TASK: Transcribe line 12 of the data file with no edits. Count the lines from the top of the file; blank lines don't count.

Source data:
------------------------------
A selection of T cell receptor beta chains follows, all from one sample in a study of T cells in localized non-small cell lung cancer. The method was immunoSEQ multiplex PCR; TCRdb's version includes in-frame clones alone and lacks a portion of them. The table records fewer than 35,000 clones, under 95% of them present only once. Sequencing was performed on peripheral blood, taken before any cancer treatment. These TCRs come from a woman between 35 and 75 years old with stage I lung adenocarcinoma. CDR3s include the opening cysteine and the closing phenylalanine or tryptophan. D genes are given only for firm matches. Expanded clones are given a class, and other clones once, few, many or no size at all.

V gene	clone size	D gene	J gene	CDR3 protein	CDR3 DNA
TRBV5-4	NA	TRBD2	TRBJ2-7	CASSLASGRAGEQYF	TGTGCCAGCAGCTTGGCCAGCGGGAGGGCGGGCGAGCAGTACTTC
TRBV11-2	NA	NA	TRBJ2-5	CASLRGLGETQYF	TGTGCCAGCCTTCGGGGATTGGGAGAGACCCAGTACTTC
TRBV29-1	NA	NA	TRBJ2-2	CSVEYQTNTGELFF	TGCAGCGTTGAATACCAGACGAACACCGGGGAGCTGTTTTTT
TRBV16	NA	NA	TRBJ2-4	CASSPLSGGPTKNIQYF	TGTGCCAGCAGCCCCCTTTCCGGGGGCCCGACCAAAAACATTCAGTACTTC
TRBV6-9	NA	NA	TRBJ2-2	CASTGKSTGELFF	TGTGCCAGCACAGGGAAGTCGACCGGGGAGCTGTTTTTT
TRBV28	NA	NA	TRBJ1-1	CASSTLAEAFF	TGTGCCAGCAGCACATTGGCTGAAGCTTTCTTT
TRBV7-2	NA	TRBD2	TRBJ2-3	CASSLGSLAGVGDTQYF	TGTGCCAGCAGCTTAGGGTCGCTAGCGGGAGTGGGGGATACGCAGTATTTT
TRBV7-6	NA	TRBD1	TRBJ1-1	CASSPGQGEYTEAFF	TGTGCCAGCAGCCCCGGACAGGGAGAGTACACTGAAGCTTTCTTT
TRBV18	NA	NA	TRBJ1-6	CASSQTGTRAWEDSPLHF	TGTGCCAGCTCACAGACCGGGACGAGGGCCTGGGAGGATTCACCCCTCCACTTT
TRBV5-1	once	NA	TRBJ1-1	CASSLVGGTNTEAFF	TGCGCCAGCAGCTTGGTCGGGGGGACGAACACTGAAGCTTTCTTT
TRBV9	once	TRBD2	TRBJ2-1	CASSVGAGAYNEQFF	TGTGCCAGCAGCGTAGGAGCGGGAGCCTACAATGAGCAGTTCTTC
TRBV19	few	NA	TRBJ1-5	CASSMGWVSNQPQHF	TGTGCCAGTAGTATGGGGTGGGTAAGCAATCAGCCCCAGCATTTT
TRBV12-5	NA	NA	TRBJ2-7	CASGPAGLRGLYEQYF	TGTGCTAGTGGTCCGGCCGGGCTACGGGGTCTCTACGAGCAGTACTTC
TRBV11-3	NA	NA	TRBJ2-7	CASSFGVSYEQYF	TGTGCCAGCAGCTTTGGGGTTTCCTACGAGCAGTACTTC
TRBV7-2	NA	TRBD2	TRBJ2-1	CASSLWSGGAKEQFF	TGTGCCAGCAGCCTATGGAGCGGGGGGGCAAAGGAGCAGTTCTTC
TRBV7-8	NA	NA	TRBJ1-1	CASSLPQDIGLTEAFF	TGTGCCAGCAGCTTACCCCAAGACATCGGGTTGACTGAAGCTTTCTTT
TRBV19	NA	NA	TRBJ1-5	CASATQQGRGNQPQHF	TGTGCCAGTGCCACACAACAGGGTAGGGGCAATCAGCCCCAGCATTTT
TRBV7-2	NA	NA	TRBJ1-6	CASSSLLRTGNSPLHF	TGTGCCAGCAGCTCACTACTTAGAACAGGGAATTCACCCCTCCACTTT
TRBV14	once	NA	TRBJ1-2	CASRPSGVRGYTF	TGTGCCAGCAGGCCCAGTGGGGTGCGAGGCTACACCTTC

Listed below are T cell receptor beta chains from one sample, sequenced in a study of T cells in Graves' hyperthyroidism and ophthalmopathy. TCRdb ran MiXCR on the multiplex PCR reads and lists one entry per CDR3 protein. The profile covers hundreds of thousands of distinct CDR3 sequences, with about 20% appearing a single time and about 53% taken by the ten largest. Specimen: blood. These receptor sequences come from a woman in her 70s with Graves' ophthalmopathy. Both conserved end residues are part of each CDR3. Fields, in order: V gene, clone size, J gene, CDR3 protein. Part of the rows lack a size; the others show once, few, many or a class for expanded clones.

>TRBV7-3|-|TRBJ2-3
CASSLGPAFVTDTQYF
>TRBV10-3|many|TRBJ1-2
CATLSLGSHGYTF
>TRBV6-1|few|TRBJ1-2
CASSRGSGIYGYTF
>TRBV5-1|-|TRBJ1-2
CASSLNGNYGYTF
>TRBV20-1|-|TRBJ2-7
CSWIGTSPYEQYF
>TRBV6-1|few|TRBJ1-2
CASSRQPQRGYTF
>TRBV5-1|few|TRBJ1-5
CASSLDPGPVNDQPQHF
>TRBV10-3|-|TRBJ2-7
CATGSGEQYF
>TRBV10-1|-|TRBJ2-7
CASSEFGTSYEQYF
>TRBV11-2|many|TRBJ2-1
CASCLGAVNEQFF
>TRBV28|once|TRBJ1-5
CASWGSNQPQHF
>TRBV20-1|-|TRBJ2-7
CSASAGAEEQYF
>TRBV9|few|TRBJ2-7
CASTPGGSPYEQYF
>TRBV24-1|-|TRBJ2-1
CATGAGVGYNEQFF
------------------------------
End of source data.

TRBV5-1	once	NA	TRBJ1-1	CASSLVGGTNTEAFF	TGCGCCAGCAGCTTGGTCGGGGGGACGAACACTGAAGCTTTCTTT